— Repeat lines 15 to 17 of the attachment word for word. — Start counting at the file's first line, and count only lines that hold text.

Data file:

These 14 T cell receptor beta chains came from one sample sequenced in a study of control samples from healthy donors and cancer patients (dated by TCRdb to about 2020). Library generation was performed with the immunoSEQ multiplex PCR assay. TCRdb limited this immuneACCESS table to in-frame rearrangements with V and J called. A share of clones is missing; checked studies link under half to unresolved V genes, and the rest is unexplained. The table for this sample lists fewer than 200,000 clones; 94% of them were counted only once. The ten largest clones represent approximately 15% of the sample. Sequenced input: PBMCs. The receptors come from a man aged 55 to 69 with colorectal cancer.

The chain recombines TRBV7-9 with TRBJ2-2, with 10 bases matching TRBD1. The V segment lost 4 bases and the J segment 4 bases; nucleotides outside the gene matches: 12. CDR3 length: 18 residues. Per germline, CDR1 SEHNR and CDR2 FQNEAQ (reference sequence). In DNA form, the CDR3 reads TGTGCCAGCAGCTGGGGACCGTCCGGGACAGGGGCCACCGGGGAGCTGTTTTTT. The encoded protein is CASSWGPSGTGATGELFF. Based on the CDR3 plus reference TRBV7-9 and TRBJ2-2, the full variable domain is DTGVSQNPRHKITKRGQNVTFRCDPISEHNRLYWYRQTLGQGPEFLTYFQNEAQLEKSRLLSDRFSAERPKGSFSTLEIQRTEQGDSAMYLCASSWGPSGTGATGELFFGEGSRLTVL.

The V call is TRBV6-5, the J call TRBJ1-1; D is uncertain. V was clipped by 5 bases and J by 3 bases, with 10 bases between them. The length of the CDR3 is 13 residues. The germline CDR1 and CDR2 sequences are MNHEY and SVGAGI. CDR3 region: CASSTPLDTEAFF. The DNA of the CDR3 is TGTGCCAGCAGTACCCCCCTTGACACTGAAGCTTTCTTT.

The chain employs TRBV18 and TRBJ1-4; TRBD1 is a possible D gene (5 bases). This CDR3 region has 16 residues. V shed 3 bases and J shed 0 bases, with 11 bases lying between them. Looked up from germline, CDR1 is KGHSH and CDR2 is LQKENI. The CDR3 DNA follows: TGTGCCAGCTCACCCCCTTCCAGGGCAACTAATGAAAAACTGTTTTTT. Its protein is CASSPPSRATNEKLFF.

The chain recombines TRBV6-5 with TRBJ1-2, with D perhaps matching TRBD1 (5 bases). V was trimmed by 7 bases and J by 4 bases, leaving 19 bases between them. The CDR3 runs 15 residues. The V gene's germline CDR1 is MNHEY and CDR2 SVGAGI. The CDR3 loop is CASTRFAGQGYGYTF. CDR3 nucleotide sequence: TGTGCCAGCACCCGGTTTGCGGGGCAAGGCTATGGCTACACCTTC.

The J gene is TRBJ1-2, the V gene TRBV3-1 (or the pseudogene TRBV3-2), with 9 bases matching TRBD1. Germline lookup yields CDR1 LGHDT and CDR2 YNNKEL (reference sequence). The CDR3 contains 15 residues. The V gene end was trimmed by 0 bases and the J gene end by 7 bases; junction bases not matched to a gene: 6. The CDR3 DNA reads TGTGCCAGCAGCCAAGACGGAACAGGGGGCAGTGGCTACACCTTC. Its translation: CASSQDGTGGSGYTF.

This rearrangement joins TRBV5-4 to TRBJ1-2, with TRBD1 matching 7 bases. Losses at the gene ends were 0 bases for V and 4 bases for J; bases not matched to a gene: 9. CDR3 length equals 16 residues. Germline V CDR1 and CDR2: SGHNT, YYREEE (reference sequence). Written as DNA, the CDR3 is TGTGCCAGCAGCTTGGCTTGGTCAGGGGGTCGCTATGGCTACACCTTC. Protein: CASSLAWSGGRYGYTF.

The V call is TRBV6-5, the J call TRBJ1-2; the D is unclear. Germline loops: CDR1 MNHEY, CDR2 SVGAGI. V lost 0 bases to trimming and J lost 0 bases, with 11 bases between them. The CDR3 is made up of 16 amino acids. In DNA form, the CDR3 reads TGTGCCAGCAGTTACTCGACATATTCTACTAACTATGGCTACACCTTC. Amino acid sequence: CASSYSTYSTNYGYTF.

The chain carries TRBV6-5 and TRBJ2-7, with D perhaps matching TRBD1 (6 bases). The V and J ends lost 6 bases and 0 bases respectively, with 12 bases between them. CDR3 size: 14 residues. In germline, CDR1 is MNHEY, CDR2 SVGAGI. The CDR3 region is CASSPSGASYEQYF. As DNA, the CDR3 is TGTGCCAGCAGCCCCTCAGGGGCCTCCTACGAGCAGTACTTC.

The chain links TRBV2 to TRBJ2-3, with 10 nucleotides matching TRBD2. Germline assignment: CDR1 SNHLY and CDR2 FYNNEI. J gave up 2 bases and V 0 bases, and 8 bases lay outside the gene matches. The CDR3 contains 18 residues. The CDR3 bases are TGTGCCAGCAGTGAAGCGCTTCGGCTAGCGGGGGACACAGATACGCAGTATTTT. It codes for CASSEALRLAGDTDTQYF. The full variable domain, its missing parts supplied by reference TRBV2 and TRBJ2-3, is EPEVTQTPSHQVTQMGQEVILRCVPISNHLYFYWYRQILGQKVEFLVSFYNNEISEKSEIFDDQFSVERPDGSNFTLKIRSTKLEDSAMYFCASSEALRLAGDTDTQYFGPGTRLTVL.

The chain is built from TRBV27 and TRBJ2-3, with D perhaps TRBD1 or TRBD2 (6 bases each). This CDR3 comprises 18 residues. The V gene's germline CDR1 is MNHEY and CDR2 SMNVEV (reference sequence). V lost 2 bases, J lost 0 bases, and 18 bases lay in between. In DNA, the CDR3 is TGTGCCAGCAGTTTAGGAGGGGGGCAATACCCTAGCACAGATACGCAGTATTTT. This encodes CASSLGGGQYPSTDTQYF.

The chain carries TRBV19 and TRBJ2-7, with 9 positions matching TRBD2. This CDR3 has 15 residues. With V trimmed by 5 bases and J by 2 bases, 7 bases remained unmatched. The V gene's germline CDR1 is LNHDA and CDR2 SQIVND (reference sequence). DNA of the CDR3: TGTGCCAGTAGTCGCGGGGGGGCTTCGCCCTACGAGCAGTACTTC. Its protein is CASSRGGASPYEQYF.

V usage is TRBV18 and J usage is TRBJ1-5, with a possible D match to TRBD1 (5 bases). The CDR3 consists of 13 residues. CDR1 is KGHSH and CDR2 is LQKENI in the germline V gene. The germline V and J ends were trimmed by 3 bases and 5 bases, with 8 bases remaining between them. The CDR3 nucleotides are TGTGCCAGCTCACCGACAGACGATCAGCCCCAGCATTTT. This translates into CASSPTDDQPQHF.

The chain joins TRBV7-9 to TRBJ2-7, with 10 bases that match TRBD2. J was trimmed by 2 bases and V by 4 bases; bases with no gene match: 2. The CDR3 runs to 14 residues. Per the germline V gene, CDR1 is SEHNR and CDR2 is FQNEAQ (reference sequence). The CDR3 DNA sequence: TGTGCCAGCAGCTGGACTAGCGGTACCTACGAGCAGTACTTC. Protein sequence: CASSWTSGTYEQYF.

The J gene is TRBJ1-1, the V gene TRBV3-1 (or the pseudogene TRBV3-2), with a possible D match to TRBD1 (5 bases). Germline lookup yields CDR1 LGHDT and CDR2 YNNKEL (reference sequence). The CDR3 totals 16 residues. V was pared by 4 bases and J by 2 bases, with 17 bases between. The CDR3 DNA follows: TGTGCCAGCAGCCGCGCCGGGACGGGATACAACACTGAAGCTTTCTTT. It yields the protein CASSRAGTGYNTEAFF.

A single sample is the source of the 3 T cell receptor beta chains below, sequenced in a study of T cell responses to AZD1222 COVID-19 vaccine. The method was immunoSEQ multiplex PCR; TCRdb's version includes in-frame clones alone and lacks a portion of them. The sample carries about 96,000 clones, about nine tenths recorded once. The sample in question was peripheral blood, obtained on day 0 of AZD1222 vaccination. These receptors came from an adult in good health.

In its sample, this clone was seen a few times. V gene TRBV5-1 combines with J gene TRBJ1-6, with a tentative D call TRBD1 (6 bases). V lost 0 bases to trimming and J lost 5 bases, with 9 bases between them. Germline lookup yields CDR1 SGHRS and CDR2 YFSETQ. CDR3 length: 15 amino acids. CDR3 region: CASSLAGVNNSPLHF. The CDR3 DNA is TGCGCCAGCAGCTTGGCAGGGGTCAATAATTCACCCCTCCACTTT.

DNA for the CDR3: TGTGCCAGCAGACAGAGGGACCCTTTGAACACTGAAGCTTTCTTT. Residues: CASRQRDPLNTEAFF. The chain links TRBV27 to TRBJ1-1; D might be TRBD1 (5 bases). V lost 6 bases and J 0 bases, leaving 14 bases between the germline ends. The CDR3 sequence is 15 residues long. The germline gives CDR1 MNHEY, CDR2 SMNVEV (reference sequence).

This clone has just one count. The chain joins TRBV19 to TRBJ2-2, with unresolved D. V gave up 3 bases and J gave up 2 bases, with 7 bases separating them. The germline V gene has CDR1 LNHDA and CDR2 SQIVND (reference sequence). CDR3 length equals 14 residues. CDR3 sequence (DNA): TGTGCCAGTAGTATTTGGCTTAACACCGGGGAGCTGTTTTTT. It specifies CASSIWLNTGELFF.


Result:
The J gene is TRBJ1-1, the V gene TRBV3-1 (or the pseudogene TRBV3-2), with a possible D match to TRBD1 (5 bases). Germline lookup yields CDR1 LGHDT and CDR2 YNNKEL (reference sequence). The CDR3 totals 16 residues. V was pared by 4 bases and J by 2 bases, with 17 bases between. The CDR3 DNA follows: TGTGCCAGCAGCCGCGCCGGGACGGGATACAACACTGAAGCTTTCTTT. It yields the protein CASSRAGTGYNTEAFF.

A single sample is the source of the 3 T cell receptor beta chains below, sequenced in a study of T cell responses to AZD1222 COVID-19 vaccine. The method was immunoSEQ multiplex PCR; TCRdb's version includes in-frame clones alone and lacks a portion of them. The sample carries about 96,000 clones, about nine tenths recorded once. The sample in question was peripheral blood, obtained on day 0 of AZD1222 vaccination. These receptors came from an adult in good health.

In its sample, this clone was seen a few times. V gene TRBV5-1 combines with J gene TRBJ1-6, with a tentative D call TRBD1 (6 bases). V lost 0 bases to trimming and J lost 5 bases, with 9 bases between them. Germline lookup yields CDR1 SGHRS and CDR2 YFSETQ. CDR3 length: 15 amino acids. CDR3 region: CASSLAGVNNSPLHF. The CDR3 DNA is TGCGCCAGCAGCTTGGCAGGGGTCAATAATTCACCCCTCCACTTT.